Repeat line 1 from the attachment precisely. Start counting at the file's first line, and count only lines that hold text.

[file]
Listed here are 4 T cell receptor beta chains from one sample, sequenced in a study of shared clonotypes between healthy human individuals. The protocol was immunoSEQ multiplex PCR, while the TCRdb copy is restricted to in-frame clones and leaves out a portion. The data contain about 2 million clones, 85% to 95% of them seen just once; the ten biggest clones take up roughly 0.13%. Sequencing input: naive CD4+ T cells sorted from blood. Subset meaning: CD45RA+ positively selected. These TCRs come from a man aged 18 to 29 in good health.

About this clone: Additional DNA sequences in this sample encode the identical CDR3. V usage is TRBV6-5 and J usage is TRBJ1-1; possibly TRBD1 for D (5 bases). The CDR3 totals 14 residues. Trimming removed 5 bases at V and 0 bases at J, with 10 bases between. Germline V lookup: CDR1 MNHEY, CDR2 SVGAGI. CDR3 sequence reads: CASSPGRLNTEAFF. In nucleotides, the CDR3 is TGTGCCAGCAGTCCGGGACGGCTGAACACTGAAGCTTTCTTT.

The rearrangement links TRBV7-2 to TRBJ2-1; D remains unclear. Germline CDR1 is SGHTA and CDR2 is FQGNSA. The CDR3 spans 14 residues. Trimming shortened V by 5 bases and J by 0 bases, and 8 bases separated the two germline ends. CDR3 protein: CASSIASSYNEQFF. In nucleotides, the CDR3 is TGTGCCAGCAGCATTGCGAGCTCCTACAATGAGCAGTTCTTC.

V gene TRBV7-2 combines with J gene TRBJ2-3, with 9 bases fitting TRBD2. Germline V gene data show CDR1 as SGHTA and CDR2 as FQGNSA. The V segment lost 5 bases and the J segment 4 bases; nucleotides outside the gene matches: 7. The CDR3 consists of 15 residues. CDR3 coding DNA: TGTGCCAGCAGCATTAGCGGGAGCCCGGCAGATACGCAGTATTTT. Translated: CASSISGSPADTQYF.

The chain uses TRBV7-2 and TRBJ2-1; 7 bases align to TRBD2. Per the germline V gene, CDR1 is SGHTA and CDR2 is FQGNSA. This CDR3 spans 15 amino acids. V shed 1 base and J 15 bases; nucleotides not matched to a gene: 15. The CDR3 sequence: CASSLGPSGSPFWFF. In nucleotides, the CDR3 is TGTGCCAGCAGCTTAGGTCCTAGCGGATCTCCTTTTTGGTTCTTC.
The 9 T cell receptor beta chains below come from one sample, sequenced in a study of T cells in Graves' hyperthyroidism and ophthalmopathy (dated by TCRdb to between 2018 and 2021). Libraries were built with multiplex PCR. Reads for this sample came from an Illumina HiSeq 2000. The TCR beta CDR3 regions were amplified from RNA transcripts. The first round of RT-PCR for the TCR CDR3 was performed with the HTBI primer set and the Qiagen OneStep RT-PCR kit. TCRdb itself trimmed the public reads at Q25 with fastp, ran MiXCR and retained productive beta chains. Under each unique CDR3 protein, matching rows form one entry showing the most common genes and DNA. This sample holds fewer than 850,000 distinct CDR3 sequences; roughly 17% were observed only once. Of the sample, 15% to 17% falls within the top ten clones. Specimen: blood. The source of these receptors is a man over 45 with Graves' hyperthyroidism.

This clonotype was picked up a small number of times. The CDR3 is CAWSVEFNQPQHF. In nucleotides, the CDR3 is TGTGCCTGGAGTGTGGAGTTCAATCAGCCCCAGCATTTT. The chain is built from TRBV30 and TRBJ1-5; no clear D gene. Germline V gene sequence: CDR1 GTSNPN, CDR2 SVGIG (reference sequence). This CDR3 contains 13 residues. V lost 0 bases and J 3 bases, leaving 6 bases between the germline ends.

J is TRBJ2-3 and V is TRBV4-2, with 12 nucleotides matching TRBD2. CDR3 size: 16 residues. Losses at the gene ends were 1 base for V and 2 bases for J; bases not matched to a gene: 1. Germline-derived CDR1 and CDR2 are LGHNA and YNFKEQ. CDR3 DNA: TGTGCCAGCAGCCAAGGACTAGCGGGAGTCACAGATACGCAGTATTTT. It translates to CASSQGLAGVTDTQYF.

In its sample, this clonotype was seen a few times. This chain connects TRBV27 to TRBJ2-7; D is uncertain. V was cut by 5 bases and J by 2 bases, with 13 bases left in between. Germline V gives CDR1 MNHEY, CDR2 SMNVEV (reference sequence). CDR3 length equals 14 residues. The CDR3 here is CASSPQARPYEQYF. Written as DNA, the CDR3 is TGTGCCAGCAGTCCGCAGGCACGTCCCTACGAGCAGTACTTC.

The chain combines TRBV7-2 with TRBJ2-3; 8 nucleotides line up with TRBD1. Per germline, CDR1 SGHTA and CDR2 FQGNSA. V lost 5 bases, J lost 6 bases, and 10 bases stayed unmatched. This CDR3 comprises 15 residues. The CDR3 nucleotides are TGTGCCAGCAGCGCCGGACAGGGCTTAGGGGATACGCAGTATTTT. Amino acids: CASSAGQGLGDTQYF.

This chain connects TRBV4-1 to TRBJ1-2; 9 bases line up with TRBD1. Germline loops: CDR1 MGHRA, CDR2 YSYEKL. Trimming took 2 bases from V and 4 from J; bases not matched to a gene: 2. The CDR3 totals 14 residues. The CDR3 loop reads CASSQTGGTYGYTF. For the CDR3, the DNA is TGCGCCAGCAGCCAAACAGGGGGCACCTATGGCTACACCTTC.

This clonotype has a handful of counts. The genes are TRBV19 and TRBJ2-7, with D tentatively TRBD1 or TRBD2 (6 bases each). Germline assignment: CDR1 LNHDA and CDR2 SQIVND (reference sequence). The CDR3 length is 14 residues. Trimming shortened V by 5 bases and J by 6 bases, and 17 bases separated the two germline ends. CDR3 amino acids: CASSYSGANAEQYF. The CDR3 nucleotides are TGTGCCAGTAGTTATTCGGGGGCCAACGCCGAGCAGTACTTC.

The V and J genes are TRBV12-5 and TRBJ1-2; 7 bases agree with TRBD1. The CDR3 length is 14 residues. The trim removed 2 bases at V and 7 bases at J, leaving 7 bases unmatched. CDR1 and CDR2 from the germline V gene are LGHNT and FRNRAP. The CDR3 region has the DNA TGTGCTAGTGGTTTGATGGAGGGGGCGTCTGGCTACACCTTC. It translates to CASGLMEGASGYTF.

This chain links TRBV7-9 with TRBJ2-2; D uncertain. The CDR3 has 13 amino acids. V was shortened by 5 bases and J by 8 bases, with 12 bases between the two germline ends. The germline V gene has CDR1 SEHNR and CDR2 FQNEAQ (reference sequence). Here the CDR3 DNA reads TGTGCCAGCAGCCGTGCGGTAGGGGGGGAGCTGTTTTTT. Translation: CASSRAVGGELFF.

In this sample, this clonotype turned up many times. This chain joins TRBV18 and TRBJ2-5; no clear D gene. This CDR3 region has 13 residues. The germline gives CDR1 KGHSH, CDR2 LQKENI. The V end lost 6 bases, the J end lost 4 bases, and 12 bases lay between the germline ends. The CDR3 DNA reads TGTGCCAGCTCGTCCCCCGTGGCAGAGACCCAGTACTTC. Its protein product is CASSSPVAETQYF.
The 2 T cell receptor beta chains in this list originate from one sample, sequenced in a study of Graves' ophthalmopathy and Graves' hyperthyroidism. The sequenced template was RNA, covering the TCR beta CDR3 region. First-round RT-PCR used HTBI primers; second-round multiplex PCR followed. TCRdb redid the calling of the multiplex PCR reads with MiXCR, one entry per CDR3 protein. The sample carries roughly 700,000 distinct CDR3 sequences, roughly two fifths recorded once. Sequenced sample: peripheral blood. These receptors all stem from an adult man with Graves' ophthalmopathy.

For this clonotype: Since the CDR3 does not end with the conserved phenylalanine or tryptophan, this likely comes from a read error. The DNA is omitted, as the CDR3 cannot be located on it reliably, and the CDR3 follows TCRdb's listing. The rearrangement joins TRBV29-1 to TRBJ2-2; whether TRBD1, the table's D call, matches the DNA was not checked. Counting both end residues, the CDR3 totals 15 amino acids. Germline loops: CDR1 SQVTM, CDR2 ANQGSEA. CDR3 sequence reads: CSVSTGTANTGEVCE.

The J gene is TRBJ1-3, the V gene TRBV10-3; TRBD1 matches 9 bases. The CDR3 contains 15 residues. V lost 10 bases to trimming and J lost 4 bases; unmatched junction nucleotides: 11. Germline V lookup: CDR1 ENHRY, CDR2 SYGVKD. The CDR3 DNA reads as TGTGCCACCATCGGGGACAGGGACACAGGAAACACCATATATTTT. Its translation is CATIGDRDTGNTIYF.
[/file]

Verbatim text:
Listed here are 4 T cell receptor beta chains from one sample, sequenced in a study of shared clonotypes between healthy human individuals. The protocol was immunoSEQ multiplex PCR, while the TCRdb copy is restricted to in-frame clones and leaves out a portion. The data contain about 2 million clones, 85% to 95% of them seen just once; the ten biggest clones take up roughly 0.13%. Sequencing input: naive CD4+ T cells sorted from blood. Subset meaning: CD45RA+ positively selected. These TCRs come from a man aged 18 to 29 in good health.